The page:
It was in the mid-1950s when Robert G. Edwards, a young post-grad student who worked menial jobs to pay for his tuition at the University of Edinburgh, got a crazy idea.
Working on a genetics project with mouse embryos at a university lab, Edwards wondered if he could “pluck the egg from the ovary [of a woman] and fertilize it in the laboratory,” he wrote in his book, A Matter of Life. More importantly, he thought, if he could transfer the resultant embryo back into the woman’s womb, he’d solve one of mankind’s most vexing biological problems–infertility.
Considering this leap from mouse to man, it was an audacious thought, and a highly unlikely goal for a young scientist-to-be. But nearly 25 years later, in 1978, Edwards’s dream came true when the first child was born through in vitro fertilization.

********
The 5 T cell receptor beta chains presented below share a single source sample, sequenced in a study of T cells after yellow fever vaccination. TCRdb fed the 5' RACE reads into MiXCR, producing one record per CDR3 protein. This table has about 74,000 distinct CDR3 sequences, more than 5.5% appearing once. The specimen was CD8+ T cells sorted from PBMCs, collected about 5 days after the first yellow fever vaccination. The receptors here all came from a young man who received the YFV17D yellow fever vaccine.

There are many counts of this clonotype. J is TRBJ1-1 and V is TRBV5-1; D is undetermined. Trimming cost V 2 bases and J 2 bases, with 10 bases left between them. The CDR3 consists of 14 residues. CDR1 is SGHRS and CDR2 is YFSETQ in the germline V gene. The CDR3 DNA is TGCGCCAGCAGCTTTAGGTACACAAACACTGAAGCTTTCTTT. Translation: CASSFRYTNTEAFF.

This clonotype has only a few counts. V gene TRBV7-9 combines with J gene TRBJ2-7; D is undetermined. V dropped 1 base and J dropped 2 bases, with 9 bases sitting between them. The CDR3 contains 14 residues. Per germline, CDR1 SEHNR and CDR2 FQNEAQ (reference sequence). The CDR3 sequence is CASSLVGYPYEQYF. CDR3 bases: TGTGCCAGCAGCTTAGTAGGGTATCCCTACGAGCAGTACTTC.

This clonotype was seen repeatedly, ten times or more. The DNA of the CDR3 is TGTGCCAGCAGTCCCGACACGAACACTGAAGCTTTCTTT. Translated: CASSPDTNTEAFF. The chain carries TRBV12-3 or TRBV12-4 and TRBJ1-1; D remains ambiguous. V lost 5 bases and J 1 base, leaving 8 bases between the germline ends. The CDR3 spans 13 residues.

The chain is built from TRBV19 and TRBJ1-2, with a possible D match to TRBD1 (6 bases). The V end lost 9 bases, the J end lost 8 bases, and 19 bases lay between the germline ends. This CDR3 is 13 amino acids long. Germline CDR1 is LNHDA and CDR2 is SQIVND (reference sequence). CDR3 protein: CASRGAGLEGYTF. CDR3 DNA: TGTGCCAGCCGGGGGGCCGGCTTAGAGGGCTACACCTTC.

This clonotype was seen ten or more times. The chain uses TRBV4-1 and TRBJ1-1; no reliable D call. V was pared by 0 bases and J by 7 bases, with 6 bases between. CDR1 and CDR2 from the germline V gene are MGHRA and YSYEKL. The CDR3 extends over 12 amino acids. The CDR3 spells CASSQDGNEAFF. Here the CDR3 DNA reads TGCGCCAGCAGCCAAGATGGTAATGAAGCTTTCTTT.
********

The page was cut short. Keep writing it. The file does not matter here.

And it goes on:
The history of every innovation is unique with its own idiosyncratic quirks, characters, and defining cultural moments. But when we look back on ideas that were mere visions before they were embraced by the public, such as IVF, it can be helpful to see how an innovator like Edwards (who died earlier this month) pulled it off. Here are some lessons any entrepreneur or visionary can borrow from Edwards’s quest: Continue reading “What the Creators of IVF Can Teach Us About Innovation”